How streamlining operations can increase your hotel’s financial metrics


ADR, RevPAR, GOPPAR — these acronyms represent important metrics to hotels.  

 They help provide a clear picture into how much revenue and profit the hotel is making and how income varies across seasons or big events. With this information in hand, hotel managers can better compare their property’s performance against industry standards, and determine whether they need to improve their posture and raise the value of their property.  

When it comes to increasing the value of a stay at your hotel, the biggest thing you can do is focus on improving the overall quality of your guest experience. At the end of the day, guests expect to get what they pay for — and they’re far more willing to open their purse strings if they feel that their needs are being met, or exceeded. Another way to drive up value is to reduce the time and money spent on running and maintaining the hotel. With smart technology and proactive maintenance, for example, you can avoid spending inordinate amounts of funds on repairs.  

 To help you do the most you can to increase the value of your rooms, this article explores three important financial metrics and gives three tips to drive up those numbers.  

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Breaking down the acronyms 

First and foremost, let’s take a look at the different revenue and profit metrics you want to be monitoring as a hotel leader.  

Average daily rate (ADR)  

Also known as the average room rate, ADR measures the average price paid per room in a specific time period. This is particularly important if you want to compare your property against similarly sized competitors in your area, or if you want to contrast how your hotel performs in one season versus another.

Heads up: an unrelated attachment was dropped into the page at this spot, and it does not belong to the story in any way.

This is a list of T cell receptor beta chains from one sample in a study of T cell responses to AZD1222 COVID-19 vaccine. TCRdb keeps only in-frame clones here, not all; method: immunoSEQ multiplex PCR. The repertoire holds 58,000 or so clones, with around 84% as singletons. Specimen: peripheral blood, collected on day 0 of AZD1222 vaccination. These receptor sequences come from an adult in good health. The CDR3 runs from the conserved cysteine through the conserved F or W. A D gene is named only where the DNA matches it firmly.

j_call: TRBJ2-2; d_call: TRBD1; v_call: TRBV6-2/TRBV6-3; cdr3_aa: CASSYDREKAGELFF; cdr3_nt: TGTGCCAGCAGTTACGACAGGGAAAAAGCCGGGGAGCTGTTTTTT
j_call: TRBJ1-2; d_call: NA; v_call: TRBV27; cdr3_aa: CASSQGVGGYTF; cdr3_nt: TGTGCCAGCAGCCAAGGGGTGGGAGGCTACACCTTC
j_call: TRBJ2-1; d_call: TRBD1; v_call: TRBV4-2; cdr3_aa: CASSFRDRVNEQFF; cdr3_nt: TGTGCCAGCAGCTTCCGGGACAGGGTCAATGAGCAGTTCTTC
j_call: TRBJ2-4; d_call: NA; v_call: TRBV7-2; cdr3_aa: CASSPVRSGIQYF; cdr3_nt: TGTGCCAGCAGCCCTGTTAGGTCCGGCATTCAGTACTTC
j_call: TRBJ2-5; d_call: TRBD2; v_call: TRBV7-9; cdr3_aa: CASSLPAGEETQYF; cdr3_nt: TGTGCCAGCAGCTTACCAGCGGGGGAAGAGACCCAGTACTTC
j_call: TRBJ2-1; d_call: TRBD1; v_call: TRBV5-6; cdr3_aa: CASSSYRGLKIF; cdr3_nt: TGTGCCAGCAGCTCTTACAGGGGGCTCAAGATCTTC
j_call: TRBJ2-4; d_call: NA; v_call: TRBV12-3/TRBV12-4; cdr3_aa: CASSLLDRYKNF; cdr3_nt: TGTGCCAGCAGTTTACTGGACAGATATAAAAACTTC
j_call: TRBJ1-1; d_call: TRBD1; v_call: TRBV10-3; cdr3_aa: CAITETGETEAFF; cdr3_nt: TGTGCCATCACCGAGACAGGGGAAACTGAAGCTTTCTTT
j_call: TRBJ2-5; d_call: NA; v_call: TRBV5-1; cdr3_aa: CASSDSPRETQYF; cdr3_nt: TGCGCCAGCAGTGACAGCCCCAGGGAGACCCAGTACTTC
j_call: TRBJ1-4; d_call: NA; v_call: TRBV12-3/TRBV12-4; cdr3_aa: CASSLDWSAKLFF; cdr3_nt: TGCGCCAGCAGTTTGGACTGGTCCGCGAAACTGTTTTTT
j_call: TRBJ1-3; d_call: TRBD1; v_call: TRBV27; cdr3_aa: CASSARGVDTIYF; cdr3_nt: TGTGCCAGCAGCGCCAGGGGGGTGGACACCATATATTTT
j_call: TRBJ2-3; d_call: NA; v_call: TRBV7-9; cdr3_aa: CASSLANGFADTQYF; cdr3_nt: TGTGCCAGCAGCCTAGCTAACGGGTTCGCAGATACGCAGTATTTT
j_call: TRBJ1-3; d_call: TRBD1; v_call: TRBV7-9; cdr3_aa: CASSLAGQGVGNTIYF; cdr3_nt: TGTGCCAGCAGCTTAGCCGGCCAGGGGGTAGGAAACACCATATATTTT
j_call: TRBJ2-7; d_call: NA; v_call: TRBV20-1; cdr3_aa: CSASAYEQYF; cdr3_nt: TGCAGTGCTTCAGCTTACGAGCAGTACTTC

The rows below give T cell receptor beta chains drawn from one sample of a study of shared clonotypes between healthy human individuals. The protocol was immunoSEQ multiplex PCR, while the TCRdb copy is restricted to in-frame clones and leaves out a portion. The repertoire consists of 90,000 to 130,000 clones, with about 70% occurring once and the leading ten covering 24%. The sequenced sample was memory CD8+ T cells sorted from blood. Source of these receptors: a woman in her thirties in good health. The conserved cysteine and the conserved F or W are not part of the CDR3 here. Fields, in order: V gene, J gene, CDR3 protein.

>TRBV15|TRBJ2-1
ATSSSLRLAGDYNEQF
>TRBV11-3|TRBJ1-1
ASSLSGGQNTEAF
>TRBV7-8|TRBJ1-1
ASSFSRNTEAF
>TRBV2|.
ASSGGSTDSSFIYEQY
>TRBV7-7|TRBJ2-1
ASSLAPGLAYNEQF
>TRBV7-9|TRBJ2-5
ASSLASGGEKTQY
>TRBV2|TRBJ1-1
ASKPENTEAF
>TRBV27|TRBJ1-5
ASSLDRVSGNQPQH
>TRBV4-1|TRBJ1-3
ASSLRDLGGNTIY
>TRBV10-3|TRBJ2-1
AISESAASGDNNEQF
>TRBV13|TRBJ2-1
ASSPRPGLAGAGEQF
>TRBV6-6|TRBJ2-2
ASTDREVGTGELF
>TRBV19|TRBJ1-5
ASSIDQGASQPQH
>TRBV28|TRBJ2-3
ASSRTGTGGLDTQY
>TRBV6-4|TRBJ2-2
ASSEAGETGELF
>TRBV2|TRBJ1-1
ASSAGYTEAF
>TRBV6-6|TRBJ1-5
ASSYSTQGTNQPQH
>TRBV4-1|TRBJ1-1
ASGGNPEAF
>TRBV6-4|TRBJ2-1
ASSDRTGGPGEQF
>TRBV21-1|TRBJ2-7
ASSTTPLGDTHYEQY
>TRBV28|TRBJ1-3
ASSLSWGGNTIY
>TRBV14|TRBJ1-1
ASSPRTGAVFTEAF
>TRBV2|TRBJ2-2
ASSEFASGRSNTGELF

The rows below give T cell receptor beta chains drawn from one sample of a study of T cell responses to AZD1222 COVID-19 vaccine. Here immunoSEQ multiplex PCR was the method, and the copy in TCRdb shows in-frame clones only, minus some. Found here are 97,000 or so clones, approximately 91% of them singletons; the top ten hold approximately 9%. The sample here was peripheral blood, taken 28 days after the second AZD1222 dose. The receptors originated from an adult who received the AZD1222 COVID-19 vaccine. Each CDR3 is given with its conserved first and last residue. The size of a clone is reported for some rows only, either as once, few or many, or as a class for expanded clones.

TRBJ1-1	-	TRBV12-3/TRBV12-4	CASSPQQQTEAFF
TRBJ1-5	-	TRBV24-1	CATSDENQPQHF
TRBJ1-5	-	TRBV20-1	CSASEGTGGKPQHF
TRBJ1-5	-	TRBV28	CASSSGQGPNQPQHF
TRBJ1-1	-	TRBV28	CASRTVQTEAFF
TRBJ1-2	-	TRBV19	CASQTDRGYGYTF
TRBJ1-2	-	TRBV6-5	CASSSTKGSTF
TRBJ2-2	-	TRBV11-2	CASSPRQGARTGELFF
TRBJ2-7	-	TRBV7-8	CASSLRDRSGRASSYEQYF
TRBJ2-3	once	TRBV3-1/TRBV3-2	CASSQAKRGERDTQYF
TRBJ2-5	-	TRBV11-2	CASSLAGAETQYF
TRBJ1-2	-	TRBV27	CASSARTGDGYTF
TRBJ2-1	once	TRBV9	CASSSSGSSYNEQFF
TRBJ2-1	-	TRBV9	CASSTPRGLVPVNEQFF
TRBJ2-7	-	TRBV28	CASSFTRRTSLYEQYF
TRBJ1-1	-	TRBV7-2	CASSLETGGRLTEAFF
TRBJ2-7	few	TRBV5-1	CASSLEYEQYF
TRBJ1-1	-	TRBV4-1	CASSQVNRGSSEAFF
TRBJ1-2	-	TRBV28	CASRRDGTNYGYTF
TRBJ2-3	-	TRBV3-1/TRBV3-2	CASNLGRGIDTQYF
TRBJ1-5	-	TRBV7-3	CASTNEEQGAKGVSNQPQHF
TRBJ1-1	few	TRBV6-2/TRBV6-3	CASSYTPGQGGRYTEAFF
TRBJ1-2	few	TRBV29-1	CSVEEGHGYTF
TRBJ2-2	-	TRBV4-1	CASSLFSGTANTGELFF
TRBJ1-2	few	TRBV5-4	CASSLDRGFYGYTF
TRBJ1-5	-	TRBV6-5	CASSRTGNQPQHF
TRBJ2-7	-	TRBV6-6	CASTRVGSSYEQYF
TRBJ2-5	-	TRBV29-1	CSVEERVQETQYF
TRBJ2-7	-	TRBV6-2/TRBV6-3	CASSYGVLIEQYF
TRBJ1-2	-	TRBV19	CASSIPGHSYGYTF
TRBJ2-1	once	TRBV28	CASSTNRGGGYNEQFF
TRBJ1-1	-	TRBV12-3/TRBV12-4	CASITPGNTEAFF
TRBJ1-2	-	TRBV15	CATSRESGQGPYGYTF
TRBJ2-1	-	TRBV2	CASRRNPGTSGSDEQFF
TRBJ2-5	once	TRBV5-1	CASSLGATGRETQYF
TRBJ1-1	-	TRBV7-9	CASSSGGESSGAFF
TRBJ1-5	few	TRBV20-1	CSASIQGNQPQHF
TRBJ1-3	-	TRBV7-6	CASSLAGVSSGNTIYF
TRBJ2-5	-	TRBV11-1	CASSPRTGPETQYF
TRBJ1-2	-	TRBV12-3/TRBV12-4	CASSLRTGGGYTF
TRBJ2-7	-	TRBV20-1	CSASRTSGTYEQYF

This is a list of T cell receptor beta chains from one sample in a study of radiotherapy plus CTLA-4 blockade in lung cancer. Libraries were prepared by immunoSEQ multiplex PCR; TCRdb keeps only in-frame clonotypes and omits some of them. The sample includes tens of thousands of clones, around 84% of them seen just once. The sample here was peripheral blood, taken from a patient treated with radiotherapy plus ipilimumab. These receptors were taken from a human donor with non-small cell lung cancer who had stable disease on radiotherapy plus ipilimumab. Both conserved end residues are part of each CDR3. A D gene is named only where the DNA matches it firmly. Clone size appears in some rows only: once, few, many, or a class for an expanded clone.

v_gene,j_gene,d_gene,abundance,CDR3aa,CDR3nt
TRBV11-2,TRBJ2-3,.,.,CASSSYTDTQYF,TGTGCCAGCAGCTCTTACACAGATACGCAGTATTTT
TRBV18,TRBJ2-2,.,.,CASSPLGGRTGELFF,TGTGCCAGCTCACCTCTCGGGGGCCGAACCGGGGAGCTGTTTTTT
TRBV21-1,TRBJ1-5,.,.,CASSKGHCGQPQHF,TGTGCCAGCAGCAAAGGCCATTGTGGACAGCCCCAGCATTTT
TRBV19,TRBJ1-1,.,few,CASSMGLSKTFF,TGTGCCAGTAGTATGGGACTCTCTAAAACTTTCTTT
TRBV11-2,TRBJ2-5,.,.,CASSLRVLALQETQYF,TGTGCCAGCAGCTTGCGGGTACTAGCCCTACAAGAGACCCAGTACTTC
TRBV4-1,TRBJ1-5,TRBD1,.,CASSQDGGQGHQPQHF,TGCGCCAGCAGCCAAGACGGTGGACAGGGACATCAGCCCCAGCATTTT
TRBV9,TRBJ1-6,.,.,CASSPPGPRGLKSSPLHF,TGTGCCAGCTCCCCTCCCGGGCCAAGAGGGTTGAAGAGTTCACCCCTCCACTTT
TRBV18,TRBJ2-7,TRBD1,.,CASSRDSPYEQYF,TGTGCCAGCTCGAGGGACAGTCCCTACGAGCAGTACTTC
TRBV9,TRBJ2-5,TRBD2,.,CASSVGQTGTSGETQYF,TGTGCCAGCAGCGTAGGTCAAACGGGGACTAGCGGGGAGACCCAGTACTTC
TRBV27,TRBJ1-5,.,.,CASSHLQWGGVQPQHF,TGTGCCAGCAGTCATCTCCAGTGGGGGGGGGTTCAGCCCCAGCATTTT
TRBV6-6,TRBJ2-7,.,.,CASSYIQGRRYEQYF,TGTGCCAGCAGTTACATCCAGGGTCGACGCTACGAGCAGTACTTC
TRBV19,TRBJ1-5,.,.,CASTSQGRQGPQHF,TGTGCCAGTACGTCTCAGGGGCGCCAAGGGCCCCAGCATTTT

To calculate your ADR, you divide total room revenue by the number of rooms sold during that period. For example, if you have a revenue of $15,000 and you sold 100 rooms, your ADR would be $150.  

 The one thing to consider as you calculate your ADR is that you can only include the rooms that are available to guests. As such you can’t count rooms that are occupied by staff members or by guests with a complimentary package.  

Revenue per available room (RevPAR) 

The RevPAR metric measures a property's ability to fill its available rooms at an average rate. This is slightly different from ADR as it better connects the dots between your average room rate and occupancy. For example, an increase in RevPAR means that either the room rate or the occupancy is improving.  

 To calculate RevPAR, you divide the total revenue generated by hotel rooms in a specific time period (e.g. day or month), by the number of available rooms in that time period. So if you made $30,000 across your 100 rooms in a month — even if you only filled 90 of them — your RevPAR would be $300.  

 Note: As you do this calculation, make sure you don’t include revenue from the hotel bar or spa. 

Gross operating profit per available room (GOPPAR) 

One step further from RevPAR is GOPPAR. While it’s still based on the number of rooms available, this metric takes into account all sources of revenue — and all expenses.